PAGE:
Friday, 15 February 2008

Okinawa


Kanagawa prefecture, where I live, is a little hot spot for US military activity. Jets and helicopter gunships fly by on a daily basis, on training missions from the local air base (at Zama); there is also a big naval base at Yokosuka where you can often see aircraft carriers and AEGIS cruisers resupplying (or doing whatever they do). After 60 years they're still here, and probably will be indefinitely; surprising as it may seem the Japanese government prefers to have a US military presence in the archipelago because it means they don't have to face up to one of their major long-term problems: the lack of a real army. While America has a stake here they can duck the issue, which they're more than happy to do.

Still, there are problems associated with this, especially for Okinawa. Okinawa was actually only 'returned' to Japanese sovereignty during the mid 1970s, and it still bears a disproportionate weight in terms of US military presence. (Despite having only about 1% of Japan's total land area, the prefecture has about 75% of all the land taken by the American armed forces in the country.) It also bears a disproportionate amount of crime and social disorder associated with the occupying troops. (Rape is particularly common.)

What many people don't know about Okinawa is that until the 1970s it was actually technically an independent state (despite being a vassal of Japan). Indeed, for most Okinawans, the American occupation was just the replacement of one hated outside army by another, and many in the prefecture were hoping that the US government could be persuaded to give the islands back the independence that was taken from them during the early 20th century. But the world of the 1970s was markedly different to that of 1945; the US and Japan were no longer enemies but allies in the Cold War, and so Okinawa was 'returned' (actually given over) to Tokyo when occupation was deemed no longer necessary.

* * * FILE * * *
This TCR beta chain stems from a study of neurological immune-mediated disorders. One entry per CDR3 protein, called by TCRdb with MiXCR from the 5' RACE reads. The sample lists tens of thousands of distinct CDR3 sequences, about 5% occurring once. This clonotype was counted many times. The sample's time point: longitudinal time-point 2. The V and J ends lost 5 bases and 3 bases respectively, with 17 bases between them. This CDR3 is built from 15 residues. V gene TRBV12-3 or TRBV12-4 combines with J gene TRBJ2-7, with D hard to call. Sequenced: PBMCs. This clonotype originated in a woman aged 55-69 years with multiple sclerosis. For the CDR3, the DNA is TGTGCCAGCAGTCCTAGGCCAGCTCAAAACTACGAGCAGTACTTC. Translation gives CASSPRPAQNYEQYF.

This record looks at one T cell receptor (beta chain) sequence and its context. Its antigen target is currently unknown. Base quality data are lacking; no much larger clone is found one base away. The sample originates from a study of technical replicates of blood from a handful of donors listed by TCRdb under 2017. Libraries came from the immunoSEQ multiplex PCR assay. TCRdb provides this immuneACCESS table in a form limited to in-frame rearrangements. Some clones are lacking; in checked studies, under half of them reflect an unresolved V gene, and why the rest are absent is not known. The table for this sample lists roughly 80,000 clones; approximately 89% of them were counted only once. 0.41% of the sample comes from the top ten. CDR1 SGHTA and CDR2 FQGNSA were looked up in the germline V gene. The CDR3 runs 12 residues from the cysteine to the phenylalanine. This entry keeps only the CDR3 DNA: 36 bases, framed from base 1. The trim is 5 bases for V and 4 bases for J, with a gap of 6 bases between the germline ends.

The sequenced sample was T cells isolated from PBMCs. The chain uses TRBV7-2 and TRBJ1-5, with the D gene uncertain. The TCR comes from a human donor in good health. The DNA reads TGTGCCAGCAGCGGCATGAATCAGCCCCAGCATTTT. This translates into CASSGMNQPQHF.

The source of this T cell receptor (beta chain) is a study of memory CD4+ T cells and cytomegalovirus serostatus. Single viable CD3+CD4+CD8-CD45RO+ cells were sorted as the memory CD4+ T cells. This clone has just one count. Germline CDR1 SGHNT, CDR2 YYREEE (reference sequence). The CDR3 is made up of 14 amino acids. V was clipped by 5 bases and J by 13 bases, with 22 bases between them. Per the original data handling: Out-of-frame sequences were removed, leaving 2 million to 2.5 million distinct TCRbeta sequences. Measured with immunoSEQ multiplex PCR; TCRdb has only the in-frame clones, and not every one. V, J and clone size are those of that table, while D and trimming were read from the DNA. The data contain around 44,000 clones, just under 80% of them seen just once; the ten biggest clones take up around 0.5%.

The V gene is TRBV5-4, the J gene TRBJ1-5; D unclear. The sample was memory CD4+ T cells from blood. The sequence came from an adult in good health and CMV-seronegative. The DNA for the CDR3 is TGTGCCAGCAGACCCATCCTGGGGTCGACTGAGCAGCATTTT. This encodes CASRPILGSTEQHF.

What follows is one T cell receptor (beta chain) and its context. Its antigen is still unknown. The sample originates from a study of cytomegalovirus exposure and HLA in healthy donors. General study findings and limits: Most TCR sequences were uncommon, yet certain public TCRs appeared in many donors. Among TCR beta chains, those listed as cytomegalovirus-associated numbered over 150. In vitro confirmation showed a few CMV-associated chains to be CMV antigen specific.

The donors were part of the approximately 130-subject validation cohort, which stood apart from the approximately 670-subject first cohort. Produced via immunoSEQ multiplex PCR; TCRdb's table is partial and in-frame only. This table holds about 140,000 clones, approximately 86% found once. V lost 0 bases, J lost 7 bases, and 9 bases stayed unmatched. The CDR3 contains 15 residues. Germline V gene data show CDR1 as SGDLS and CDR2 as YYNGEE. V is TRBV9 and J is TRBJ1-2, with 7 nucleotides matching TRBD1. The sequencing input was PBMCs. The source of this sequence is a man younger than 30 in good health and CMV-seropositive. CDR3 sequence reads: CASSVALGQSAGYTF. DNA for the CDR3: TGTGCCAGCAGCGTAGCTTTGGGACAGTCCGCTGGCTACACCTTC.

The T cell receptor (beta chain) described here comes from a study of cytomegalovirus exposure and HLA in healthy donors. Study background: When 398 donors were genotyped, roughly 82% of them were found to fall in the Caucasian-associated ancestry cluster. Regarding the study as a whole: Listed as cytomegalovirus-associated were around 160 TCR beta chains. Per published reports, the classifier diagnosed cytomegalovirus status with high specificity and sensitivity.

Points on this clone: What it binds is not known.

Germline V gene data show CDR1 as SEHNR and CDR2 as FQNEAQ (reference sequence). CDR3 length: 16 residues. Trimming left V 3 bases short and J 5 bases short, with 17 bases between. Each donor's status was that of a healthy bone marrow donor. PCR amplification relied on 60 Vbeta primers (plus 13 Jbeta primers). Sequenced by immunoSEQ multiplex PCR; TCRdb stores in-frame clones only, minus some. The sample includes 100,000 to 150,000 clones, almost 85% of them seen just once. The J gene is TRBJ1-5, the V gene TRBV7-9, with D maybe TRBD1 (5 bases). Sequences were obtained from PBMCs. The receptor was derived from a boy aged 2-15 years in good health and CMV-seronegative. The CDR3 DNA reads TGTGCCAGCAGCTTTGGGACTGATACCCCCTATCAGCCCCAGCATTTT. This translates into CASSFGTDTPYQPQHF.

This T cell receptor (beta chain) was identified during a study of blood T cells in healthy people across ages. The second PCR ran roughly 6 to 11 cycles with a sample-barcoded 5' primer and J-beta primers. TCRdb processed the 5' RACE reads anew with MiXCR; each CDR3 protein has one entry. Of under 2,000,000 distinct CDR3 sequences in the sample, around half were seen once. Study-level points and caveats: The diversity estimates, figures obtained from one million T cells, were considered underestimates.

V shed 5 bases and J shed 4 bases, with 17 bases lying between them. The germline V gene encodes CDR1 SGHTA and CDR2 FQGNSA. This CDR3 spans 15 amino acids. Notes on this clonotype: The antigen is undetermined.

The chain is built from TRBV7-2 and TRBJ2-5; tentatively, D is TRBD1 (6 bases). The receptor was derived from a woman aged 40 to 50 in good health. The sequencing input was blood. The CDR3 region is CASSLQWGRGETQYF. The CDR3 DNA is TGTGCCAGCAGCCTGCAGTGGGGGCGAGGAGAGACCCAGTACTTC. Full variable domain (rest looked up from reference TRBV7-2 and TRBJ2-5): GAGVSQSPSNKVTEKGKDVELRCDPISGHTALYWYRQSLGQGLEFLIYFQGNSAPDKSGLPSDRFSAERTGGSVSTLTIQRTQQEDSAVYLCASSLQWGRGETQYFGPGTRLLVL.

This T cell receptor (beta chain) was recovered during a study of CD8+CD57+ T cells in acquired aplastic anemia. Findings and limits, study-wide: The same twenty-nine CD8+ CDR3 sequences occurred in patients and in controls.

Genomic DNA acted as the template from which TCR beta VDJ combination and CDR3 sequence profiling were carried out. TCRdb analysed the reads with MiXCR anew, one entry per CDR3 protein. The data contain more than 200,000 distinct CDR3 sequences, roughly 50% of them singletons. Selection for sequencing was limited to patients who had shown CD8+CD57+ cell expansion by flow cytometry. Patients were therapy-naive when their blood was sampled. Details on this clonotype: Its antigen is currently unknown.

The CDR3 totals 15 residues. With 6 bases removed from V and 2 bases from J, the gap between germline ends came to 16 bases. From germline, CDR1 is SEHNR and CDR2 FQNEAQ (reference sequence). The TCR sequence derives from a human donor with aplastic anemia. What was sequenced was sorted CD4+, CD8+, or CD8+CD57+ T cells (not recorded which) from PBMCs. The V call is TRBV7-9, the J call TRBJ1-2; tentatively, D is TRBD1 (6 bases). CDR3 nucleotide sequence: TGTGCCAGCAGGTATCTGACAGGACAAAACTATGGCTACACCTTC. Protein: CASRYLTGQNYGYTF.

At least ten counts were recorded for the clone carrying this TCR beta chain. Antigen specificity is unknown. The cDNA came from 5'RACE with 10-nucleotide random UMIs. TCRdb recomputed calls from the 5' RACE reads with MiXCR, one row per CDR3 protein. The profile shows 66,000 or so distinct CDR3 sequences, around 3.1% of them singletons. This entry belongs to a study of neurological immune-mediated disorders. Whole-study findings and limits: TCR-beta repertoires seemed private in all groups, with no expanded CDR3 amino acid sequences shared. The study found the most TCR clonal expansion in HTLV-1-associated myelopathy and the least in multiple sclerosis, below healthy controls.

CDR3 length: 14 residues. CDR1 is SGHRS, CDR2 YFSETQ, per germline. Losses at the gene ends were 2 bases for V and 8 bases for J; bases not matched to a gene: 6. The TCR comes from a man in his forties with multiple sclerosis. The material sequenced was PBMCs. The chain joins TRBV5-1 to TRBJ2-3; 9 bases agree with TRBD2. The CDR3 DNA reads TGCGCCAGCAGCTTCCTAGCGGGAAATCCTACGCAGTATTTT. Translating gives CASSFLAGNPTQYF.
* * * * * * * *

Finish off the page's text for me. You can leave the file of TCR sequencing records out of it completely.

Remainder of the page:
You can still see relics of Okinawa's past if you go to the islands. Each island had its own language and king, and distinctive-looking palaces, castles and temples are dotted around the archipelago. You can also see more recent relics of Okinawa's painful history in the form of cave systems where local civilians used to hide from the fighting during the Battle for Okinawa in March-June 1945. It is estimated that 140,000 civilians were killed in the battle (along with around 60,000 Japanese and 12,000 American troops), many of them
at the hands of Japanese soldiers (who also forced thousands of them to commit suicide). They used to take shelter in remote caves under cliffs and in other inaccessible positions, and these days those places are treated as shrines to the war dead.

4 comments:

Amanda said...

Interesting....

I didn't realise that you were living in Okinawa!

zero_zero_one said...

Are you back living in Chigasaki? You'll have to drop me an email some time, apart from the odd tidbit of news here and there in your posts I have no idea what you're doing.

noisms said...

Amanda: I'm not actually in Okinawa - I'm in Kanagawa. Most of the US military presence is concentrated in those two prefectures. (Kanagawa is next to Tokyo, which is why the Americans had an interest in setting up bases there.)

Bilbo said...

I guess I had vaguely known that Okinawa was once independent, but this post provides a very interesting historical perspective. Most of my historical knowledge and interest is on the European side, and it's always good to get some other views and data points. Great post - thanks!